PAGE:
Thursday, August 24, 2006

Waking up to Hoops

I've enjoyed getting up at 6:30am the past three mornings and watching the FIBA games featuring the USA team. Team USA put a good whupping on Slovenia and Senegal and handled Italy with ease. Carmelo Anthony's 27 point second half burst pulverized the Italians who led by 12 at the half. Next is Australia who won their group (C). Expect either an USA-Argentina final which should be incredible or USA-Germany.

It's amazing watching international play. The USA players, individually, are the still the best, but the need to play as team still tops everything. In the NBA it takes two great players and three or four good players to win a title. But how do you take 12 great players and make them play as a team? This is why it is easy for Argentina, Spain and other countries to field a team with two great players and a few good team/role players. And in a one-off championship all it takes is one hot-hand shooting threes by an opponent and a cold-shooting off night for Team USA to send us home again. Talk about pressure. The Europeans are used to it. Now the Americans are learning it.

Copyright 2006 James D. Fisher
All Rights Reserved.

Tuesday, August 08, 2006

Interesting Moment at the Art Gallery of Ontario

We made an interesting stop at the Art Gallery of Ontario in Toronto this summer. There was an exhibit of exceptional Henry Moore sculptures. But the walls were covered with several line art drawings of an exotic pole dancer. These were called SwingSpace: Wallworks by Julian Opie. Well, gee whiz, the human body sure looks interesting and I am sure that's what many of the young grade student artists thought when they visited the gallery.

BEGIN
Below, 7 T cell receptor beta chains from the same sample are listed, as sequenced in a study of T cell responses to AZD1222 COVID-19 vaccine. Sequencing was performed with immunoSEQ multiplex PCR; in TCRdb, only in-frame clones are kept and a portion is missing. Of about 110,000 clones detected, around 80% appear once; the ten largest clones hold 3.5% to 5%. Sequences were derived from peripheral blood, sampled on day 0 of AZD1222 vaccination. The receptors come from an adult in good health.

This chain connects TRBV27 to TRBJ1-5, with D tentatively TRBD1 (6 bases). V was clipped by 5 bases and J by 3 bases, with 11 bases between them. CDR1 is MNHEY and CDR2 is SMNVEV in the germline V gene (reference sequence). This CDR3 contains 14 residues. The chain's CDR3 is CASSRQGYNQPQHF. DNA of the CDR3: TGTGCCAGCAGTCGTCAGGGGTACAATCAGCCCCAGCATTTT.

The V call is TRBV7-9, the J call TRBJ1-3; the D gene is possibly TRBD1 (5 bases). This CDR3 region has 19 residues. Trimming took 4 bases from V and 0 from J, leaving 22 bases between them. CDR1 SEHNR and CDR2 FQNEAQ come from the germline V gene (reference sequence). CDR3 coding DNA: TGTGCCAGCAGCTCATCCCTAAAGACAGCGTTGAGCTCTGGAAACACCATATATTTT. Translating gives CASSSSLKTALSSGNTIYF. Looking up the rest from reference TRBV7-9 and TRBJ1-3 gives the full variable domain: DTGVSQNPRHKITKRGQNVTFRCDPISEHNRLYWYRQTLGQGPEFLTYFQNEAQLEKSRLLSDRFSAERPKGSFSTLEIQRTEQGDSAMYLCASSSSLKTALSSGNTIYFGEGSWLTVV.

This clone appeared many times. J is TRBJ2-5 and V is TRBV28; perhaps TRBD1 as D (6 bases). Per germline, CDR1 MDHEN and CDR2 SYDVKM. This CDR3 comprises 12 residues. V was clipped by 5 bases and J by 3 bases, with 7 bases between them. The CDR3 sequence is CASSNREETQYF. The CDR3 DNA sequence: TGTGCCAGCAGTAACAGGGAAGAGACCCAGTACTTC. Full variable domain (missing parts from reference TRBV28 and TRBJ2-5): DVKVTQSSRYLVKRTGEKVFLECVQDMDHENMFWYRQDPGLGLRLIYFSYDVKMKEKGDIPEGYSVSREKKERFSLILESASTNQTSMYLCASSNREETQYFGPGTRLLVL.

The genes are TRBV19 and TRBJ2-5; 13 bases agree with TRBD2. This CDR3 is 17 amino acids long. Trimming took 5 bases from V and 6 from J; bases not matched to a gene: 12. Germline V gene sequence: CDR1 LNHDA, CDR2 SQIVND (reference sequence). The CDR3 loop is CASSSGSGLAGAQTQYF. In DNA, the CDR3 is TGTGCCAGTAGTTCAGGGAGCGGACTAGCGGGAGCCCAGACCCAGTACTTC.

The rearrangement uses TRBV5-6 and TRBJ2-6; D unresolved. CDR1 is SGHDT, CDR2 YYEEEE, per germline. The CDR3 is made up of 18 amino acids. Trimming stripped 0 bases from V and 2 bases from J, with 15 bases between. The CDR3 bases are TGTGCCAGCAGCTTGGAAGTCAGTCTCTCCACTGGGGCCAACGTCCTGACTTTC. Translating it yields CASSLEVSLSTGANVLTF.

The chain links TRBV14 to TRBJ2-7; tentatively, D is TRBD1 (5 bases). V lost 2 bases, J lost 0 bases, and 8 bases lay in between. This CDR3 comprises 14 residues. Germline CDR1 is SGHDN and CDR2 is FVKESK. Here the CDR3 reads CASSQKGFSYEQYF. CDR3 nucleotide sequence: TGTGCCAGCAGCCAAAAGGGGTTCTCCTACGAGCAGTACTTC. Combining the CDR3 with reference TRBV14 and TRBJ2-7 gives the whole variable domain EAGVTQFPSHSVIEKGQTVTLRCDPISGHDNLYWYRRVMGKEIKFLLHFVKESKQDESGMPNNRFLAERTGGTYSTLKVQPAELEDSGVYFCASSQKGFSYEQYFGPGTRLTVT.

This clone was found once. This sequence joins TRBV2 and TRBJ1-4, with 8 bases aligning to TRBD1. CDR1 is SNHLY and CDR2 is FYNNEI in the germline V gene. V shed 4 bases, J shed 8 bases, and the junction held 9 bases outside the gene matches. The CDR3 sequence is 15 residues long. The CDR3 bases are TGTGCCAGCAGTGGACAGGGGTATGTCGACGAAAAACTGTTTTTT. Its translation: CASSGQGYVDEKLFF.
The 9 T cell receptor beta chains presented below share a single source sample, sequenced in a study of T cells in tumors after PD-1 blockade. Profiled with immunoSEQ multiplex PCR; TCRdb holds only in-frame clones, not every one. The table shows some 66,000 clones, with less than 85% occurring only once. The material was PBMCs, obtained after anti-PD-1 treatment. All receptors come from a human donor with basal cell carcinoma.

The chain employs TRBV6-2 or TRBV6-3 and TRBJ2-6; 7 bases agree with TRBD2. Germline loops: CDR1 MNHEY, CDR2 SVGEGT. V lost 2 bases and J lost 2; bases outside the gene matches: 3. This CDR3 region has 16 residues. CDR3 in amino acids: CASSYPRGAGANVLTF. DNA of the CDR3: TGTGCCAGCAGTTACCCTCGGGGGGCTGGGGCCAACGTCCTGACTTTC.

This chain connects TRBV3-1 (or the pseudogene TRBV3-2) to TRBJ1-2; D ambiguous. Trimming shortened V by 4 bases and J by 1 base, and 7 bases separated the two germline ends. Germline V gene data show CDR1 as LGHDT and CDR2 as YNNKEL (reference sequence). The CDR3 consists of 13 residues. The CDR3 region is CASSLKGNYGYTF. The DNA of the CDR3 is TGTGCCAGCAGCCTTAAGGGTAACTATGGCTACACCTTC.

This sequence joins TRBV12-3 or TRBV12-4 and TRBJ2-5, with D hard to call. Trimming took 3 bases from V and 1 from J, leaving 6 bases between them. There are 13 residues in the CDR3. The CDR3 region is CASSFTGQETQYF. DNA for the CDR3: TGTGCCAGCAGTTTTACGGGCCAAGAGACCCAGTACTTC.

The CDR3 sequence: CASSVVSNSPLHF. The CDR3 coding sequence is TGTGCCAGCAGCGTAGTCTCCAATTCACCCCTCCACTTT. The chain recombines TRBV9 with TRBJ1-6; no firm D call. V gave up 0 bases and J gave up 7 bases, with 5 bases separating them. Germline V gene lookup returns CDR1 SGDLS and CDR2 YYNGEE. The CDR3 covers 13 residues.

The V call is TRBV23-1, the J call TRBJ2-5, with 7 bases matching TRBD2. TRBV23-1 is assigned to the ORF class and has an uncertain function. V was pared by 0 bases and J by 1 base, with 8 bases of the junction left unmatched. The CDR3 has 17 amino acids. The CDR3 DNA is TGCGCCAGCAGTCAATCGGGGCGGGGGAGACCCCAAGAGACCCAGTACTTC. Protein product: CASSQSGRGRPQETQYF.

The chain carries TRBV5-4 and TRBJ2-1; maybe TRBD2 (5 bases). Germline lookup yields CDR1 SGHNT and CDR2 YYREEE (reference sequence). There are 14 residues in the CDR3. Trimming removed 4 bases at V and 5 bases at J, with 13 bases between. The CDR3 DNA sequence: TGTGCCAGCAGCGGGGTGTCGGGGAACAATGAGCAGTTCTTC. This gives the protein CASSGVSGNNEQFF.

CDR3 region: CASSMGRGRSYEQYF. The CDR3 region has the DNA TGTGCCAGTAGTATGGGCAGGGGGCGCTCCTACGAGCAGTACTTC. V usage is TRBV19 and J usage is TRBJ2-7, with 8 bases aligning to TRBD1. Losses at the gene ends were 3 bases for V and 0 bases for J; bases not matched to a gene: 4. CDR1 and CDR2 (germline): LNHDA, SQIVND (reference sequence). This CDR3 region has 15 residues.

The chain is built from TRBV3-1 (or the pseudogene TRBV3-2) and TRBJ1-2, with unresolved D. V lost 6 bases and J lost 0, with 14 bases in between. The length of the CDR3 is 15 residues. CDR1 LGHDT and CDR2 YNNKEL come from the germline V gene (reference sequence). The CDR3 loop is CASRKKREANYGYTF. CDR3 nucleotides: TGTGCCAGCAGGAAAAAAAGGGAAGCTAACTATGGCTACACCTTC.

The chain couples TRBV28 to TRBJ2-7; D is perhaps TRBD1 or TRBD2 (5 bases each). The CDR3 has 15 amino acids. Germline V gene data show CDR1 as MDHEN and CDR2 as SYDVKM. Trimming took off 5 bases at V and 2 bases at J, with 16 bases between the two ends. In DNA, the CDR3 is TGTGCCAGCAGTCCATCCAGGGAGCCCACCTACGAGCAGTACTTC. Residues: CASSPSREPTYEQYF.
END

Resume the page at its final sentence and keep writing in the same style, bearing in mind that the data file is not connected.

Here's a wide view of the room. My Treo SmartPhone was at hand to snap these shots. The students spread out to start drawing.

Hmmm, this teacher eyes me suspiciously.

A group of young ladies has at it.

While another goes it alone.

This young man appears to be drawing the pole dancer rather than the sculptures.

Who knows what they are drawing.

I'm not trying to make any judgments here. Art is there to provoke and stimulate. It just seems an odd juxtaposition.

In a way the whole scene is a piece of art itself,-- maybe something a Diane Arbus would make better sense of rather than me.

Copyright 2006 James D. Fisher
All Rights Reserved.